Here, Gil, waiting on the church steps, was thrust back in time into the Paris of his dreams, a carefree, chaotic world of creation. With the Pantheon, where France has buried its heroes, just steps away, we are in the realm of greatness. But will the average traveler experience the same kind of magic as Allen’s hero.”

  4. Hi Mayra,
    I think you’ve signed up fine. (I’m not sure how these blog things work, either.) Thanks for your compliment—I loved writing Memoirs of Cleopatra so I’m glad you love it, too.
    Funny you suggested that topic. Persephone is my favorite goddess. When I was in Greece I looked for Persephone items (vases, statues, etc) and they are hard to find. I also visited Eleusis and it was pretty deserted so I had it all to myself. Did you ever read “Til We have Faces” by C.S. Lewis? It’s about the only novel about Persephone I know of. In “Helen of Troy” I have Persephone as her patron goddess.

    Maybe I could write the story. Hmmm….I hadn’t considered it before. Thanks for suggesting it.

  5. well i have never read that book, but i’ll be sure to look it up 🙂 I’ve always been fascinated by the story of Persephone and Hades, and i’ve always wondered whether or not eventually persephone came to love him, since most myths i read just show Hades dark, evil, and lustful side. I’ve searched for a story that I guess makes them both seem more human and softer at some level.

    well i hope you can make time to write a novel version of that story, I’m sure if you did it would be great like all your other works!

    ps I also very much enjoyed reading “Helen of Troy”, wonderful book!

  6. I believe there was another book that featured Persephone, a historical novel called “Alcestis.” Alcestis had gone down to Hades and that’s where she met them. They were pretty well developed characters, although of course they weren’t the main ones.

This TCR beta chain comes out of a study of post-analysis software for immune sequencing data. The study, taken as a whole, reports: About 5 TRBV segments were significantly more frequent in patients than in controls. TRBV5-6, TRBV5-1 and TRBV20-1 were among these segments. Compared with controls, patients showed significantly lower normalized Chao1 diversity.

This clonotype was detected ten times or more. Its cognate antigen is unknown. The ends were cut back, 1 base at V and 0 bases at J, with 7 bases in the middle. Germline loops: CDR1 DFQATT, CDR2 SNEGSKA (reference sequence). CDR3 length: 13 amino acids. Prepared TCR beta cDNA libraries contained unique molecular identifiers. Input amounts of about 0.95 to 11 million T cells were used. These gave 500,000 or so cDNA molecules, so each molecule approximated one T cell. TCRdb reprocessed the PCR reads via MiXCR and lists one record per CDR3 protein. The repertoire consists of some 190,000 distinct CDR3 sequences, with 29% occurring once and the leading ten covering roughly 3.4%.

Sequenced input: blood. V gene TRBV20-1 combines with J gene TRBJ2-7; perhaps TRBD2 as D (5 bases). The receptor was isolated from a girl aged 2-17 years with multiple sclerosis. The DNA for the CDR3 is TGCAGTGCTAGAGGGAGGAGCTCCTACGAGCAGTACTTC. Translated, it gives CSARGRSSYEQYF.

I think she came to love Hades…but that’s just my interpretation. Some people say maybe she ate the pomegranate seeds on purpose so she would *have* to stay there.

  7. Hi Margaret-
    Enjoyed your “Elizabeth I.” I just completed my own historical: “THE LAST DAYS OF VERSAILLES”, on Kindle for your reading pleasure. Two weeks of recounting took me 3 years of research & writing!
    Hope I put you in the period as you did for me.
    Jane

  8. I am about to buy and read Elizabeth I and came to your site to find out more about you. If you liked so much “Midnight in Paris” we alredy have a lot in common. I’ve first seen the movie on a transatlantic flight towards Belgium, last year. I was nervous as I always am when flying (not being born with wings I’m uncomfortable being up in the air), but then I chose to see Midnight because I like Woody Allen. I can tell you, this and a Hennessy cognac made me finally feel on vacation, as I actually was, with not a care in the world, not caring even if the plane was to go down. I only hope that your “Elizabeth I” will take me deep into that part of the world and hystory that I so much love and would keep me there for awhile.
    I will write to you after I read it. I’m quite sure that it will delight me.

    Thank you,
    Marinela